Prime Minister Lee Hsien Loong (Lee) has addressed the Parti Liyani (Parti) case in a Facebook post. Among other things, he said:
“Building a democratic society based on justice and equality is a fundamental goal of our nation. To do this, we need proper and fair enforcement of our laws.”
He also said that if there were indeed any shortcomings found in the criminal justice system of Singapore, such shortcomings must be remedied.
While Lee’s sentiments are heartening, what he has failed to address is how such shortcomings are to be remedied in the absence of a public committee of inquiry (COI).
In this context, can we really unearth the shortcomings and deal with them?
Even if the intentions are positive, we cannot underplay the possibility of unconscious bias and the danger of internal investigations is that the investigators may unwittingly replicate such unconscious biases.
If so, how can the “fundamental goals” of equality and justice as highlighted by Lee be achieved?
Lee further affirmed Shanmugam’s ministerial statement and said that “both sides of the House agreed that it had been treated as a routine case by the police and the AGC (Attorney-General’s Chambers) and that there was no attempt by any party to influence its outcome.”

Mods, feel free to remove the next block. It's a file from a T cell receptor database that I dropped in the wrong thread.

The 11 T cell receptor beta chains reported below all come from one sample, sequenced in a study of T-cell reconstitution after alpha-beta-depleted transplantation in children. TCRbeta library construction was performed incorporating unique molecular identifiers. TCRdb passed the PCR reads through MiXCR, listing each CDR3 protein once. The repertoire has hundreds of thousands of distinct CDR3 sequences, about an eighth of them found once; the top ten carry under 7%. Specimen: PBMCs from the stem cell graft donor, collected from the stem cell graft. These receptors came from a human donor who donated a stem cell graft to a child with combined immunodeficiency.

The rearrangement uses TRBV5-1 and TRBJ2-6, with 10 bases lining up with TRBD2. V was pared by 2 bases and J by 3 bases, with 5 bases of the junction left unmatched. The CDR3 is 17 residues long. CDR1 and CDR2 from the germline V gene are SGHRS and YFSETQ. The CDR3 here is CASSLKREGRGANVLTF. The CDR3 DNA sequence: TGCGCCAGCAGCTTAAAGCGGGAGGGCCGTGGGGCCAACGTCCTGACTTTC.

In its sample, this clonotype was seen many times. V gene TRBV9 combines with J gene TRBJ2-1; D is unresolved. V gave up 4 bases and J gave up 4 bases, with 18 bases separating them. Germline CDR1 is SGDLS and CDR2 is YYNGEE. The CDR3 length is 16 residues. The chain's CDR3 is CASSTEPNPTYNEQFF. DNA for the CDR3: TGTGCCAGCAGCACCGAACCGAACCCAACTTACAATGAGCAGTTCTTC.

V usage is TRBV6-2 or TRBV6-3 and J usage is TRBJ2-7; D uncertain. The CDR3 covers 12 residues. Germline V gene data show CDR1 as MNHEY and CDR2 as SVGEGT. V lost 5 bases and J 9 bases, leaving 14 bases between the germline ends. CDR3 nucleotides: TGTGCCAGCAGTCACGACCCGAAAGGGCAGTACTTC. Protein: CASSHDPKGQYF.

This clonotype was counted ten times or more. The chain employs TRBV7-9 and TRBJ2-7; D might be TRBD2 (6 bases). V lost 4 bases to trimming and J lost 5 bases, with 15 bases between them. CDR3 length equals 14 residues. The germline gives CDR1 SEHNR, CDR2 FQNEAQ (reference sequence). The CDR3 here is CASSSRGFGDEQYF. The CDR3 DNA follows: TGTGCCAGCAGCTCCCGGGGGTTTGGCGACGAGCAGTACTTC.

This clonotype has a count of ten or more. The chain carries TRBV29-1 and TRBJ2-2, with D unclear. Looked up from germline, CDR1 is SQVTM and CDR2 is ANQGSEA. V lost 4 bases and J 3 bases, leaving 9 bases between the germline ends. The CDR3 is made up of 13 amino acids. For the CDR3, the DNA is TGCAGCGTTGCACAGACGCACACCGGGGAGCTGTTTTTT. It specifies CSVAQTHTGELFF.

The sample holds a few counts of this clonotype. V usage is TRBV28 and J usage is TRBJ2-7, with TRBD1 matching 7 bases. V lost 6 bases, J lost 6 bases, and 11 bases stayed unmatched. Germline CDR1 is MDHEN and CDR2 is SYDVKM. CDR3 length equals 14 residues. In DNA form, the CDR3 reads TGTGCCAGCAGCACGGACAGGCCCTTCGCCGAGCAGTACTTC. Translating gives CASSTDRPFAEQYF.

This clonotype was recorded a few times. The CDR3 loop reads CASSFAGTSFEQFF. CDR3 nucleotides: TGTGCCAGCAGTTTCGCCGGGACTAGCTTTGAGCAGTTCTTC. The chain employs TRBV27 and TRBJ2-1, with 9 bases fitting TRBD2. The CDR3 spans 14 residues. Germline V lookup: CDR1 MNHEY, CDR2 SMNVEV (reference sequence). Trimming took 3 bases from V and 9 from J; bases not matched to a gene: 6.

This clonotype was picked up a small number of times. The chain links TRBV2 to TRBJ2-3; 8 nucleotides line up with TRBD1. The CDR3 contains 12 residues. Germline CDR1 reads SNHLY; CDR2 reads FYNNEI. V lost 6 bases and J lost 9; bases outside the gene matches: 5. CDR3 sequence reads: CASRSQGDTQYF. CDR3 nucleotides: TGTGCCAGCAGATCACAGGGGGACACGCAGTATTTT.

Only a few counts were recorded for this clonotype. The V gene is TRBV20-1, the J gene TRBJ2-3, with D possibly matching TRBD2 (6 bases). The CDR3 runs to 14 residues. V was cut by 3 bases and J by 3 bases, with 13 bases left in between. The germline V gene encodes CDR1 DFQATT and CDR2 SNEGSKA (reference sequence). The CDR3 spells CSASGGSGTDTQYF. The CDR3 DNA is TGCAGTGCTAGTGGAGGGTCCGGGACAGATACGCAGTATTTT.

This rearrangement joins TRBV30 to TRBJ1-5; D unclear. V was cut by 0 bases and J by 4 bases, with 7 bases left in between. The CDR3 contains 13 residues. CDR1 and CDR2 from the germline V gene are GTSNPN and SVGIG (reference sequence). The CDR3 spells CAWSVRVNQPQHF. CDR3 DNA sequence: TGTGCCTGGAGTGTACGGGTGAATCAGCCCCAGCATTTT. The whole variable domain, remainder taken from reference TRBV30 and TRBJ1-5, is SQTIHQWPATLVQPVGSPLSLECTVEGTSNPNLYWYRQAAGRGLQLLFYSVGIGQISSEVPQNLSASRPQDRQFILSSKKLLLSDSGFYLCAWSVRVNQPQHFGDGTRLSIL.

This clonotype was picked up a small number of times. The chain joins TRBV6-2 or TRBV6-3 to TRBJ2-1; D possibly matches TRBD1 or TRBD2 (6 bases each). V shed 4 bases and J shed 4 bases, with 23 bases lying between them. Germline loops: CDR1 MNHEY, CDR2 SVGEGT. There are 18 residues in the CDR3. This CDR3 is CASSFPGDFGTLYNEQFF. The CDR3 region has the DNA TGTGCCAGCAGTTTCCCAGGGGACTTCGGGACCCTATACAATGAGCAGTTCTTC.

However, we go back to the perennial question of how the House had arrived at that conclusion? Without suggesting that the Liew family had badgered the police or the AGC, it nevertheless remains a fact that Liew Mun Leong is a well connected and influential man in Singapore, one that can count Lee’s wife, Ho Ching, as a personal contact. Were the police and the AGC aware of this fact?
And if so, were they subconsciously affected by that knowledge? Without the benefit of a public COI, we will never know and a chance is missed to create and reinforce a system that is truly immune to class, race and sex.
Lee said: “We will continually strive to protect and improve our justice system, so that people can be assured that it is clean, just and works equally for all.”
Will it really work equally for all if unconscious bias remains a possibility?
Why not take this chance to convene a COI so that we can have an open and honest discussion about these issues?